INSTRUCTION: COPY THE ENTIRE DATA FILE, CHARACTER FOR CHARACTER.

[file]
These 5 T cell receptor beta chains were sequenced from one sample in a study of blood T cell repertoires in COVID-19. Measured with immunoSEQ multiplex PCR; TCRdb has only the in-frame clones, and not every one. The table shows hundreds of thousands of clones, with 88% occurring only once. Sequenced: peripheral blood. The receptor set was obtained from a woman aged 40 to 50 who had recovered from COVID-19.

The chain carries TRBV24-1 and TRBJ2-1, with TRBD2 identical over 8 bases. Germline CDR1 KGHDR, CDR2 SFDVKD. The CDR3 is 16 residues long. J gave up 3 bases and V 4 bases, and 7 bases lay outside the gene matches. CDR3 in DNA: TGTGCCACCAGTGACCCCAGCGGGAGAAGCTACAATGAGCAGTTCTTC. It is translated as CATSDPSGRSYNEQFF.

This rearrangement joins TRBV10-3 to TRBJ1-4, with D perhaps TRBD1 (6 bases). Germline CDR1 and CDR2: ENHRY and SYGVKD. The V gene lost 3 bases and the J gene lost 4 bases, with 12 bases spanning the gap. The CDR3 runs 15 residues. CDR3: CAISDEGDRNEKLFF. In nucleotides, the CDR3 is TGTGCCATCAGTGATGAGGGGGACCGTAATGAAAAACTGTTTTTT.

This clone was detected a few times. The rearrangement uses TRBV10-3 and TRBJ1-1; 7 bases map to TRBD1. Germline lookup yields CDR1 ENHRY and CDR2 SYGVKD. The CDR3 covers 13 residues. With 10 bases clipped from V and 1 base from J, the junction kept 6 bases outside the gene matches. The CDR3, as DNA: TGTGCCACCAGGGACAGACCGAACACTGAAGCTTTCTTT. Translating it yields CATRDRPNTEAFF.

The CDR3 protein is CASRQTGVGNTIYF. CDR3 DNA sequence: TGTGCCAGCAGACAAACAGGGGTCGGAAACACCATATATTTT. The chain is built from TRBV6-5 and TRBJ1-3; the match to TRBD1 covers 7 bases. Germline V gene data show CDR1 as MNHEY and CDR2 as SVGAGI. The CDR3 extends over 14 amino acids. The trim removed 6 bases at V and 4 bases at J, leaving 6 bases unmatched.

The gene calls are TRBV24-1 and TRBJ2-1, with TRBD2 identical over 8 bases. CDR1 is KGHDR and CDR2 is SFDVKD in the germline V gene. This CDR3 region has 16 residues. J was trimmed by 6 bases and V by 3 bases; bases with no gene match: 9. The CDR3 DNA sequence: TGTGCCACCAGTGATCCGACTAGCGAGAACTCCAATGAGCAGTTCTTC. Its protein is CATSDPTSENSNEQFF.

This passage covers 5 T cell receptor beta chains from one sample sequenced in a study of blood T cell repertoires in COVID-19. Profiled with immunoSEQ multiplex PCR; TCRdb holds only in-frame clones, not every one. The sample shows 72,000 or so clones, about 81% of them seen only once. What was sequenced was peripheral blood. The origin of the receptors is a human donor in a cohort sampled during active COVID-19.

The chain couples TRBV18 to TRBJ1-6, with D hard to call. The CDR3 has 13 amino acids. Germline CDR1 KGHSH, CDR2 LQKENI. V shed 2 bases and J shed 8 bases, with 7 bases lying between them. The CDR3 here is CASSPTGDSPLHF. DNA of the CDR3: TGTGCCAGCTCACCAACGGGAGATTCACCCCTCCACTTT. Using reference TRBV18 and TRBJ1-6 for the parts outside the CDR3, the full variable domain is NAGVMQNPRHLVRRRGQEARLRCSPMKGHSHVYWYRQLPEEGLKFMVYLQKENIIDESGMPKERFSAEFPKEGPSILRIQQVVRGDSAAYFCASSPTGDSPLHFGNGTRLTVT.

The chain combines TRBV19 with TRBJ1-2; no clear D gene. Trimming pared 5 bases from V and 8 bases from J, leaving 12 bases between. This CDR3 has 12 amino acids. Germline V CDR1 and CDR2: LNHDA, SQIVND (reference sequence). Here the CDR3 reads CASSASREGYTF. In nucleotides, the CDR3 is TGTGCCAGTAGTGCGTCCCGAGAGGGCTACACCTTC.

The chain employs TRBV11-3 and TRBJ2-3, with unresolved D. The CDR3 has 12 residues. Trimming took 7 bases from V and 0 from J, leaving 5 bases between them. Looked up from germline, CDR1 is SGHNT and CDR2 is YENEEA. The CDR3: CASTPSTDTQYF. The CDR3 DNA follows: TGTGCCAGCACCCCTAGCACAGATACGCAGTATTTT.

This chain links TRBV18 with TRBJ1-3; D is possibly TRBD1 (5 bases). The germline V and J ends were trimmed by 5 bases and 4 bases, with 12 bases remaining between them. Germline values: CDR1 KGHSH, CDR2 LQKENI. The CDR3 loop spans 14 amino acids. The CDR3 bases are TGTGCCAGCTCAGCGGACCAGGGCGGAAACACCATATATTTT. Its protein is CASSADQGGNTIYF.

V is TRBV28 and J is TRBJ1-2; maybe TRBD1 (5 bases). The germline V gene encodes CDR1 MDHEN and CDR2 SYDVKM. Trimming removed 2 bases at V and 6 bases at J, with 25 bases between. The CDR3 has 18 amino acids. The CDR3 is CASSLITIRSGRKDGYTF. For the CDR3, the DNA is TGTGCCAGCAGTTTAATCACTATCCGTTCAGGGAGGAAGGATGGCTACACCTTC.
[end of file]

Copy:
These 5 T cell receptor beta chains were sequenced from one sample in a study of blood T cell repertoires in COVID-19. Measured with immunoSEQ multiplex PCR; TCRdb has only the in-frame clones, and not every one. The table shows hundreds of thousands of clones, with 88% occurring only once. Sequenced: peripheral blood. The receptor set was obtained from a woman aged 40 to 50 who had recovered from COVID-19.

The chain carries TRBV24-1 and TRBJ2-1, with TRBD2 identical over 8 bases. Germline CDR1 KGHDR, CDR2 SFDVKD. The CDR3 is 16 residues long. J gave up 3 bases and V 4 bases, and 7 bases lay outside the gene matches. CDR3 in DNA: TGTGCCACCAGTGACCCCAGCGGGAGAAGCTACAATGAGCAGTTCTTC. It is translated as CATSDPSGRSYNEQFF.

This rearrangement joins TRBV10-3 to TRBJ1-4, with D perhaps TRBD1 (6 bases). Germline CDR1 and CDR2: ENHRY and SYGVKD. The V gene lost 3 bases and the J gene lost 4 bases, with 12 bases spanning the gap. The CDR3 runs 15 residues. CDR3: CAISDEGDRNEKLFF. In nucleotides, the CDR3 is TGTGCCATCAGTGATGAGGGGGACCGTAATGAAAAACTGTTTTTT.

This clone was detected a few times. The rearrangement uses TRBV10-3 and TRBJ1-1; 7 bases map to TRBD1. Germline lookup yields CDR1 ENHRY and CDR2 SYGVKD. The CDR3 covers 13 residues. With 10 bases clipped from V and 1 base from J, the junction kept 6 bases outside the gene matches. The CDR3, as DNA: TGTGCCACCAGGGACAGACCGAACACTGAAGCTTTCTTT. Translating it yields CATRDRPNTEAFF.

The CDR3 protein is CASRQTGVGNTIYF. CDR3 DNA sequence: TGTGCCAGCAGACAAACAGGGGTCGGAAACACCATATATTTT. The chain is built from TRBV6-5 and TRBJ1-3; the match to TRBD1 covers 7 bases. Germline V gene data show CDR1 as MNHEY and CDR2 as SVGAGI. The CDR3 extends over 14 amino acids. The trim removed 6 bases at V and 4 bases at J, leaving 6 bases unmatched.

The gene calls are TRBV24-1 and TRBJ2-1, with TRBD2 identical over 8 bases. CDR1 is KGHDR and CDR2 is SFDVKD in the germline V gene. This CDR3 region has 16 residues. J was trimmed by 6 bases and V by 3 bases; bases with no gene match: 9. The CDR3 DNA sequence: TGTGCCACCAGTGATCCGACTAGCGAGAACTCCAATGAGCAGTTCTTC. Its protein is CATSDPTSENSNEQFF.

This passage covers 5 T cell receptor beta chains from one sample sequenced in a study of blood T cell repertoires in COVID-19. Profiled with immunoSEQ multiplex PCR; TCRdb holds only in-frame clones, not every one. The sample shows 72,000 or so clones, about 81% of them seen only once. What was sequenced was peripheral blood. The origin of the receptors is a human donor in a cohort sampled during active COVID-19.

The chain couples TRBV18 to TRBJ1-6, with D hard to call. The CDR3 has 13 amino acids. Germline CDR1 KGHSH, CDR2 LQKENI. V shed 2 bases and J shed 8 bases, with 7 bases lying between them. The CDR3 here is CASSPTGDSPLHF. DNA of the CDR3: TGTGCCAGCTCACCAACGGGAGATTCACCCCTCCACTTT. Using reference TRBV18 and TRBJ1-6 for the parts outside the CDR3, the full variable domain is NAGVMQNPRHLVRRRGQEARLRCSPMKGHSHVYWYRQLPEEGLKFMVYLQKENIIDESGMPKERFSAEFPKEGPSILRIQQVVRGDSAAYFCASSPTGDSPLHFGNGTRLTVT.

The chain combines TRBV19 with TRBJ1-2; no clear D gene. Trimming pared 5 bases from V and 8 bases from J, leaving 12 bases between. This CDR3 has 12 amino acids. Germline V CDR1 and CDR2: LNHDA, SQIVND (reference sequence). Here the CDR3 reads CASSASREGYTF. In nucleotides, the CDR3 is TGTGCCAGTAGTGCGTCCCGAGAGGGCTACACCTTC.

The chain employs TRBV11-3 and TRBJ2-3, with unresolved D. The CDR3 has 12 residues. Trimming took 7 bases from V and 0 from J, leaving 5 bases between them. Looked up from germline, CDR1 is SGHNT and CDR2 is YENEEA. The CDR3: CASTPSTDTQYF. The CDR3 DNA follows: TGTGCCAGCACCCCTAGCACAGATACGCAGTATTTT.

This chain links TRBV18 with TRBJ1-3; D is possibly TRBD1 (5 bases). The germline V and J ends were trimmed by 5 bases and 4 bases, with 12 bases remaining between them. Germline values: CDR1 KGHSH, CDR2 LQKENI. The CDR3 loop spans 14 amino acids. The CDR3 bases are TGTGCCAGCTCAGCGGACCAGGGCGGAAACACCATATATTTT. Its protein is CASSADQGGNTIYF.

V is TRBV28 and J is TRBJ1-2; maybe TRBD1 (5 bases). The germline V gene encodes CDR1 MDHEN and CDR2 SYDVKM. Trimming removed 2 bases at V and 6 bases at J, with 25 bases between. The CDR3 has 18 amino acids. The CDR3 is CASSLITIRSGRKDGYTF. For the CDR3, the DNA is TGTGCCAGCAGTTTAATCACTATCCGTTCAGGGAGGAAGGATGGCTACACCTTC.